There's a tonne of new music released every Friday and wading through it to find your next favourite album is an almost impossible task. 'The Music' team get it and we're here to help, bringing you our Album Of The Week each Friday. Here's why RVG's 'Feral' gets our pick.
RVG’s new album, Feral, expands on everything fans loved about their debut, A Quality Of Mercy, presenting a fuller sound, while frontwoman Romy Vager’s knack for melodramatic, emotionally supercharged lyricism is amplified by her bandmates Reuben Bloxham, Marc Nolte and Isabele Wallace’s flawless playing.
What we're saying...
Review by Chris Familton. Read more here...
"A Quality Of Mercy already had the defining ingredients of the RVG sound – The Smiths-like insistency and nimbleness of the rhythm section, those sparkling, chiming and shimmering guitars and Vager’s voice a commanding strident force out in front. What Feral does do is highlight some sharper songwriting with more space and dynamics, in a wider, more sonically detailed sound courtesy of producer Victor Van Vugt.
"You can particularly hear the sound of The Go-Betweens and Echo & The Bunnymen amid the jangly post-punk and garage rock. It’s simple, melodic indie guitar pop, but those guitars sound perfect in the way the notes tumble and cascade from the speakers, all frantically free-falling and forlorn...
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"On Feral, Vager’s dissection of how it feels to be sidelined and disenfranchised is treated poetically and ultimately there’s a sense of hope and resilience that rises from the near-perfect musical backdrop."
What they're saying...
Frontwoman Romy Vager told us she often arrives at songs "in weird ways", highlighting that Prima Donna was written from the viewpoint of a “bitter Capt'n Snooze” from the '90s bedding commercials.
“When I was younger, I used to busk," Vager said. "And I met this comedian [Rod Quantock] who used to play Capt'n Snooze on the television. He’s like the sweetest guy, I haven’t met him since I was 17, but I just remember he invited me and my girlfriend at the time to a show.”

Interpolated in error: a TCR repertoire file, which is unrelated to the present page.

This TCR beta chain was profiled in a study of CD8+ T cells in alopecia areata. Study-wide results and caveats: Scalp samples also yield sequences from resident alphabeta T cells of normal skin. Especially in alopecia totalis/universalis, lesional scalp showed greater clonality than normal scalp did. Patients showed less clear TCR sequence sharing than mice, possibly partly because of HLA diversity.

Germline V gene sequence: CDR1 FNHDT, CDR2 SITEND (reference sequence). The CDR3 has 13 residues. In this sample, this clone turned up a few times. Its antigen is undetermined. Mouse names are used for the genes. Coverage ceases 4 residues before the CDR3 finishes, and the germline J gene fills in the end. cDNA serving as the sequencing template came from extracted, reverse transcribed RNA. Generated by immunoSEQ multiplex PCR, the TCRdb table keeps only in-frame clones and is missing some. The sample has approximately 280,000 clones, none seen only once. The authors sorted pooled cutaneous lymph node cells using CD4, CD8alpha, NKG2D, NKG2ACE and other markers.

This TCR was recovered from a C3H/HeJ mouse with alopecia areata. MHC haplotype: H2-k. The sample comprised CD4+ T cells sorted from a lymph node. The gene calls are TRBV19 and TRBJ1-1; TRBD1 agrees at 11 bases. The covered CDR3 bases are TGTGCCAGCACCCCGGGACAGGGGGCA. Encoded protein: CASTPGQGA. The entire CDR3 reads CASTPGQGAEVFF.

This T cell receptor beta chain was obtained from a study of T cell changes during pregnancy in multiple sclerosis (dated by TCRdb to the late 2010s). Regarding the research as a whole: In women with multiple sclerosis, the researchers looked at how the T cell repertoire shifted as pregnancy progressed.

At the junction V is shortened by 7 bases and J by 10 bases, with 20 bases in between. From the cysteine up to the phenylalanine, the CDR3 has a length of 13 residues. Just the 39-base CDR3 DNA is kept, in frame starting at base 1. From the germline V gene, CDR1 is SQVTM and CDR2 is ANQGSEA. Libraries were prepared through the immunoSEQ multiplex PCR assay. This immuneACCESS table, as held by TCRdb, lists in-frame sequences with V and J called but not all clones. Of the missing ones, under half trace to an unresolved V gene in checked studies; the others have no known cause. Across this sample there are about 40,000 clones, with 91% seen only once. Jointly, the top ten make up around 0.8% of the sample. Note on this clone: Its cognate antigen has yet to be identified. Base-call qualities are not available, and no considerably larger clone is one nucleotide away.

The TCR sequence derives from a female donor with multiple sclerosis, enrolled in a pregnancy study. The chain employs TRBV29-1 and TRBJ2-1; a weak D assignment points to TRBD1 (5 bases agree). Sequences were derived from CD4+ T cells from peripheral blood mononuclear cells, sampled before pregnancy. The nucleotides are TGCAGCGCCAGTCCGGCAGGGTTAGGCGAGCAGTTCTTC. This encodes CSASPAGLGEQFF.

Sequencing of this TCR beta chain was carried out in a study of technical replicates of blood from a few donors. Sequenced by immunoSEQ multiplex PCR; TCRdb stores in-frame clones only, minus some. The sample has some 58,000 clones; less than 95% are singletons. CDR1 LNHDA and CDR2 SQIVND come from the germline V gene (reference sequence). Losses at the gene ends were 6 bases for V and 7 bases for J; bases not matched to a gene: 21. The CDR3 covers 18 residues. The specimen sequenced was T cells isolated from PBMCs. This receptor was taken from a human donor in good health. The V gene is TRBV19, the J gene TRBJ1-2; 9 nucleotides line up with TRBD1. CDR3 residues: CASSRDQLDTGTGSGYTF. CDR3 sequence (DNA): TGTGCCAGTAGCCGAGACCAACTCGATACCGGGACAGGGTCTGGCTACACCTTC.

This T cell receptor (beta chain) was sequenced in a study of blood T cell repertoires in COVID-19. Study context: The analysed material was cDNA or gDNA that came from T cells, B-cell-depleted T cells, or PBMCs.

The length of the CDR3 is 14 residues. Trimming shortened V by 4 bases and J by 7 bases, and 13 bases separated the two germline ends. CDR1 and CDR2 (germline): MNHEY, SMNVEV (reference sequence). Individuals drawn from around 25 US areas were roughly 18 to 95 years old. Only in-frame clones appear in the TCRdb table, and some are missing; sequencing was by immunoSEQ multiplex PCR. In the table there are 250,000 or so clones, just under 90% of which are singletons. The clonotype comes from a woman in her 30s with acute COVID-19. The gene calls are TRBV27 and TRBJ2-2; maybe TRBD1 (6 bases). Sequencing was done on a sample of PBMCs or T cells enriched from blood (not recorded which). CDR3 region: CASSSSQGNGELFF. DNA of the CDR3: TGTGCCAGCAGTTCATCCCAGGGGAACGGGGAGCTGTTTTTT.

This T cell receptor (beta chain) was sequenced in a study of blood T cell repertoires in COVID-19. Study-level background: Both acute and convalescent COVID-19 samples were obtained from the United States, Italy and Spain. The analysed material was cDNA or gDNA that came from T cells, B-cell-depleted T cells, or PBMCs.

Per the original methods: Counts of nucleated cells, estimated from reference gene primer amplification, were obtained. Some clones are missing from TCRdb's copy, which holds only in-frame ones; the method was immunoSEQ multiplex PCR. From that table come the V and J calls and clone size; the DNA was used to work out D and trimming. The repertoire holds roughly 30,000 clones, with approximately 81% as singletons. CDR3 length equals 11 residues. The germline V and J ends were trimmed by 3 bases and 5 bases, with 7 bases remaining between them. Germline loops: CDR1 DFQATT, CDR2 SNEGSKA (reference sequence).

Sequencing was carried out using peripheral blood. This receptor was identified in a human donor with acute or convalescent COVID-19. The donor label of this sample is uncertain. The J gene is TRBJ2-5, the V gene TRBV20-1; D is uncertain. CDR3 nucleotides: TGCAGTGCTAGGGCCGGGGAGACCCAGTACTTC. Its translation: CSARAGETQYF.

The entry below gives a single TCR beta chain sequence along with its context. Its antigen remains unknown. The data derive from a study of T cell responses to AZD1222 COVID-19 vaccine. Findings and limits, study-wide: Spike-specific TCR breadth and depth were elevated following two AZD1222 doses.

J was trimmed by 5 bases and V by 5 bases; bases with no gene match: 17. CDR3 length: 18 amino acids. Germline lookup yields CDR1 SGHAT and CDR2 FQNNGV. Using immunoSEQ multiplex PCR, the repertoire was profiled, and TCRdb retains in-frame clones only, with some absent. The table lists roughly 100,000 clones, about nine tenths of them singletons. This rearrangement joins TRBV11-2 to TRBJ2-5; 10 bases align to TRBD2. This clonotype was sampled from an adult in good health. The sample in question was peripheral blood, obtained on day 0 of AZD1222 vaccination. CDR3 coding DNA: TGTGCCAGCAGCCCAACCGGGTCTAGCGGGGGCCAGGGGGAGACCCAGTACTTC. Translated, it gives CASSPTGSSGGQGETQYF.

They were chatting to Quantock out the front of a Safeway when someone yelled out of their car: "Aw, Capt'n Snooze!"
“And I was just like, imagine being remembered for being that character," explains Vager. "It would just be completely bizarre.”
Vager also mentions the devil in three separate songs on Feral. When asked whether she grew up in a Christian family or if she’s just a bit metal, Vager noted: “I didn’t grow up in a Christian background, but I’m from Adelaide so, Adelaide’s like the metal capital of Australia. But the only reason I play indie music in the first place is as an escape from the nu-metal thing that was going on in Adelaide at the time.”
And when it comes to what motivates her to make music, she said: "I think I have trouble dealing with very basic things a lot of the time.
“I’ve always been like that. It’s always been really hard for me to kind of make friends or be around people. I’m a bit of a misanthropist as well sometimes. But I feel like songs are my door. I feel like if I can write songs and if I can perform them, then I can communicate with people on a level that I sort of can’t do a lot of in real life. It’s cathartic more than anything. I just need it, you know?”
Read the full story here.
Give the album a listen below!